Medical ethics in the office should not be a private matter

Medical ethics has properly gained a foothold in the public square. There is a national conversation about euthanasia, stem cell research, fertilization and embryo implantation techniques, end-of-life care, prenatal diagnosis of serious diseases, defining death to facilitate organ donation, cloning and financial conflicts of interest. Nearly every day, we read (or click) on a headline highlighting one of these or similar ethical controversies. These great issues hover over us.

We physicians face ethical dilemmas every day in the mundane world of our medical practices. They won’t appear in your newspapers or pop up on your smart phones, but they are real and they are important. Here is a sampling from the everyday ethical smorgasbord that your doctor faces. How would you act under the following scenarios?

  • A physician has one appointment slot remaining on his schedule. Two patients have called requesting this same day appointment. The first patient who called has no insurance and owes the practice money. The second patient has medical insurance coverage. Neither patient is seriously ill. Who should get the appointment?
  • Two hours before a doctor is to see a patient, her husband calls to relate private information that he fears the patient will not share with the physician. Should the physician disclose this conversation to the patient? What is the risk if she discovers at a later time that a confidential conversation occurred?
  • A patient has been non-compliant with medical care. He has missed appointments and does not take his medication reliably. The physician is contacted by a local emergency room after the patient arrives there for a medical evaluation. Can the doctor ethically decline to treat this patient who has repeatedly rejected the physician’s advice?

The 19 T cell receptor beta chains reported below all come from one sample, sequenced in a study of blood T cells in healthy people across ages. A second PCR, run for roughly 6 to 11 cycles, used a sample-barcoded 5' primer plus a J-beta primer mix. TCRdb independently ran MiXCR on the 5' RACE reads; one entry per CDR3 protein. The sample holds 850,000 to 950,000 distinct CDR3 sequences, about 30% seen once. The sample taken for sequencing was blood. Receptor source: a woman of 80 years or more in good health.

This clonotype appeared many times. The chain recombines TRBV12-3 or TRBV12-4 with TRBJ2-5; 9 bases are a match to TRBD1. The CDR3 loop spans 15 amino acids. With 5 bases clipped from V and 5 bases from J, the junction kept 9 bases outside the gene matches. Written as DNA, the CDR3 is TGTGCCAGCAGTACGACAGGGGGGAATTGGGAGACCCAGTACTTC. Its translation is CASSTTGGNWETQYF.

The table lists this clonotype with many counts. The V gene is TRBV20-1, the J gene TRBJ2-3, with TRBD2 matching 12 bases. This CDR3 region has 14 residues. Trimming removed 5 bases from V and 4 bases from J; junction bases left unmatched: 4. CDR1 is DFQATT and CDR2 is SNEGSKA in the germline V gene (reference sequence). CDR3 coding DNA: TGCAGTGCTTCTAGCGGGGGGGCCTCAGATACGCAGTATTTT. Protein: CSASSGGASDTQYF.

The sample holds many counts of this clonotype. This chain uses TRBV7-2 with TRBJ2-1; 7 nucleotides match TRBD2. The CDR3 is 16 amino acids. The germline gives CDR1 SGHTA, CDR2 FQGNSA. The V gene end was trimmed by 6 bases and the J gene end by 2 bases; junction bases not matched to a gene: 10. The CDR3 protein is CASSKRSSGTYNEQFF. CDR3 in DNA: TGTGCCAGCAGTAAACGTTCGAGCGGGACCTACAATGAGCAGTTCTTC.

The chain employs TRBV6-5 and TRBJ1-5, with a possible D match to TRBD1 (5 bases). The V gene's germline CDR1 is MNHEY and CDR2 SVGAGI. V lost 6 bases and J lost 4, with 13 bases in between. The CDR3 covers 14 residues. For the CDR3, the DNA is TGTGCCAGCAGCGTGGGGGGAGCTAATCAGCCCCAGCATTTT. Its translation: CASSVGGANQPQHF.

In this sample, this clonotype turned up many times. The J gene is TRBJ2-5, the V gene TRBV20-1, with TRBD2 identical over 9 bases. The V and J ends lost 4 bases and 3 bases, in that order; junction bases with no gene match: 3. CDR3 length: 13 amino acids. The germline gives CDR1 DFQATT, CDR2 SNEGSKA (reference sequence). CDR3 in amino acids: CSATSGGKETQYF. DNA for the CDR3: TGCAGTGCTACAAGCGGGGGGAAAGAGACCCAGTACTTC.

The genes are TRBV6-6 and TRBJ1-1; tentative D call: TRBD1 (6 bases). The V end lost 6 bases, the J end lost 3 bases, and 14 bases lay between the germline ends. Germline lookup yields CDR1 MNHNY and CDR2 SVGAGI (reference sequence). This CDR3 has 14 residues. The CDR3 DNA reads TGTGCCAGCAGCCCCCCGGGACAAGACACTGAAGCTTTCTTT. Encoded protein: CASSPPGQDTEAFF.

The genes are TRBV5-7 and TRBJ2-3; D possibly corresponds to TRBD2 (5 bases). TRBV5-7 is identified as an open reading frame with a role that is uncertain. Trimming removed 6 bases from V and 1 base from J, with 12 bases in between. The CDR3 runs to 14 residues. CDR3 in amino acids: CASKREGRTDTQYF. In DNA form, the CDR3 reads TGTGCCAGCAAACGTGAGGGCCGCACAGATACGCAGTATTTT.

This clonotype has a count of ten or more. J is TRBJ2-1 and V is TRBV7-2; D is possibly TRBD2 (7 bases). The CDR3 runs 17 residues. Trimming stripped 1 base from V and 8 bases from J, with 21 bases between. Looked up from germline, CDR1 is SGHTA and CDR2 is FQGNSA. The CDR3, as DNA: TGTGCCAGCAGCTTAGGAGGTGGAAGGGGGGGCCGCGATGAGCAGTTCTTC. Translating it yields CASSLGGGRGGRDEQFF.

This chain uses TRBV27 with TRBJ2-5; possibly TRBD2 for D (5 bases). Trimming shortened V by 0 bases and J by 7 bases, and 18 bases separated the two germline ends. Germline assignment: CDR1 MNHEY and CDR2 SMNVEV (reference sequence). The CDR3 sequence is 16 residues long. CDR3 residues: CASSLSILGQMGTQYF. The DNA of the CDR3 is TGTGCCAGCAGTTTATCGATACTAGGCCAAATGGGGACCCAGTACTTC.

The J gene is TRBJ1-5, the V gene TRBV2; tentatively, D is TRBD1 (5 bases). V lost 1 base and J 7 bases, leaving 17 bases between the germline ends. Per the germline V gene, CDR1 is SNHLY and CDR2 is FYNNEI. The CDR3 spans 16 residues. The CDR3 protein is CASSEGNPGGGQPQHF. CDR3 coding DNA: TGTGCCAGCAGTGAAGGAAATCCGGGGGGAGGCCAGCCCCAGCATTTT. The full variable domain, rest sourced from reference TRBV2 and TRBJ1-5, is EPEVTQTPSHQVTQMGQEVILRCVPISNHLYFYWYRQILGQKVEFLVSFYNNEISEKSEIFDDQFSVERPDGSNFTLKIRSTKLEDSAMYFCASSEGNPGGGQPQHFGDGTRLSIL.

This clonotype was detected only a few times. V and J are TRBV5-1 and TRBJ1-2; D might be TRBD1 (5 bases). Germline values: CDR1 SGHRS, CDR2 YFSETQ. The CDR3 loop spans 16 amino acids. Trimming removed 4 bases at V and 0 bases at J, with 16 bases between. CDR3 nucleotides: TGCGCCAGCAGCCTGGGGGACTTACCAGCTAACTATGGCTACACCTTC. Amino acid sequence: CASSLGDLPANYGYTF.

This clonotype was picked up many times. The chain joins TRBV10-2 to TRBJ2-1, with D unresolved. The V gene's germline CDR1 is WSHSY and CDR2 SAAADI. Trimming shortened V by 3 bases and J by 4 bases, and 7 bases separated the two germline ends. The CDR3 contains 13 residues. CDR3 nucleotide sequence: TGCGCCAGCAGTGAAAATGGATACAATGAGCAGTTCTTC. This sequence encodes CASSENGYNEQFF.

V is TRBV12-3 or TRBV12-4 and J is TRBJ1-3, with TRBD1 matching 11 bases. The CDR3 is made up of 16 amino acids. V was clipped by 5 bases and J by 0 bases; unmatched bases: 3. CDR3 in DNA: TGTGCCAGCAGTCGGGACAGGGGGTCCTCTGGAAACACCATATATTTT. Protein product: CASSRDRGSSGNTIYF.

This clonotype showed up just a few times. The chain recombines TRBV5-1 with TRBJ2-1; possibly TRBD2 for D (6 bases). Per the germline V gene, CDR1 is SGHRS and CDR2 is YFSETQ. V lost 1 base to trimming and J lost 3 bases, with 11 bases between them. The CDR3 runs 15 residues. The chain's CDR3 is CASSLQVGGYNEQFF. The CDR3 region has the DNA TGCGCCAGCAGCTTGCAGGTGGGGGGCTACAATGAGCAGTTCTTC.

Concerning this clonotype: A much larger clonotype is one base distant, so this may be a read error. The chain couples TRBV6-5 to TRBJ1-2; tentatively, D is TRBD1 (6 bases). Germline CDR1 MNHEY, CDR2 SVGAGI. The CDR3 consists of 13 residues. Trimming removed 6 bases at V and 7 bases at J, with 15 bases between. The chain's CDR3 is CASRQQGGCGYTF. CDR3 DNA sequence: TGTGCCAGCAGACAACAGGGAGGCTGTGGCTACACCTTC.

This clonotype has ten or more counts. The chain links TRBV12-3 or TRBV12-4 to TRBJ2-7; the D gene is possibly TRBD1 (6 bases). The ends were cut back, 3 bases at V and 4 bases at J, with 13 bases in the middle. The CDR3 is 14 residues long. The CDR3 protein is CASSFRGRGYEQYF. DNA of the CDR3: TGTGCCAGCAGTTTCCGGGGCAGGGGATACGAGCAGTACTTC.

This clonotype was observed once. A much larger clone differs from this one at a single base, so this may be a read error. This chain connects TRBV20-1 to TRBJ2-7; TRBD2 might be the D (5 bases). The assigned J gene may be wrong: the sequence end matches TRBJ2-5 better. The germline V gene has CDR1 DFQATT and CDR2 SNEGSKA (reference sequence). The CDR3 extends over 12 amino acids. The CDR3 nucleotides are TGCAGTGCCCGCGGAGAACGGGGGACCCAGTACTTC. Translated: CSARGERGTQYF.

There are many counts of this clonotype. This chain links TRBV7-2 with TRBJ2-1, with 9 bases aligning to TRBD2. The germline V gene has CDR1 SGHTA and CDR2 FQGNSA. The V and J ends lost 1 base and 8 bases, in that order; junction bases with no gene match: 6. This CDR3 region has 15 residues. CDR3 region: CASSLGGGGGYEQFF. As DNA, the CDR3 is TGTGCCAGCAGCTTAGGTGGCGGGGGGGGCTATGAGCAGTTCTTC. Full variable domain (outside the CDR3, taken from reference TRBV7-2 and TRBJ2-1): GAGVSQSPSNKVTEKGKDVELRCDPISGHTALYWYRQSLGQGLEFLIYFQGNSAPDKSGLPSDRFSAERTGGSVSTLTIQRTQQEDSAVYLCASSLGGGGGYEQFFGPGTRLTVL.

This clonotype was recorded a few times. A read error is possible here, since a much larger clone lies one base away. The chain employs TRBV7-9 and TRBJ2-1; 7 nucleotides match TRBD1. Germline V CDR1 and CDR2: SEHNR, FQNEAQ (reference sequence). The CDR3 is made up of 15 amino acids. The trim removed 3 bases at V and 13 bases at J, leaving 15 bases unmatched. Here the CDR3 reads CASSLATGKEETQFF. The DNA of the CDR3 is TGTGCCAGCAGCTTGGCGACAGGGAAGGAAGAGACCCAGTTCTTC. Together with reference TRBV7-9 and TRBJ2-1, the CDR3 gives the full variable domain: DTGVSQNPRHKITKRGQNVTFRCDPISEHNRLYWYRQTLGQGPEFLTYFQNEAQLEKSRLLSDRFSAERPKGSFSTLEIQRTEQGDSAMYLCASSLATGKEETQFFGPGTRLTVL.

• Many physicians dispense medication samples to their patients. Is this practice ethical in that it raises drug prices for everyone since drug companies must fund these giveaways?
  • An attorney contacts a physician to testify against a fellow doctor who is accused of committing medical malpractice. The physician and the accused doctor both work in a small community hospital. The facts suggest that a medically negligent act has occurred. Is the physician ethically obligated to testify against his colleague?
  • A cardiologist decides not to accept smokers in his practice as he views this behavior as a direct attack on his medical treatment and strategy. All smokers in his practice are notified that if they do not quit within 6 months that they will need to select another physician. The cardiologist states he will actively counsel and treat all smokers on the available options for nicotine addiction. Can this physician ethically dismiss smokers from his practice who can’t or won’t quit?
  • A patient asks a doctor to fill out a temporarily disability form for back pain present for 2 weeks prior to the office visit. During this time, the patient did not seek any medical care. Is it ethical for the doctor to sign off on this request?

While none of the examples above will make the front page of your morning newspapers, they are newsworthy. They are under the radar, but need to be exposed. While the public square is crowed with the monumental ethical controversies of the day, we need to reserve a small corner there for everyday ethics.  Ethics in the office should not be a private matter.

Michael Kirsch is a gastroenterologist who blogs at MD Whistleblower.

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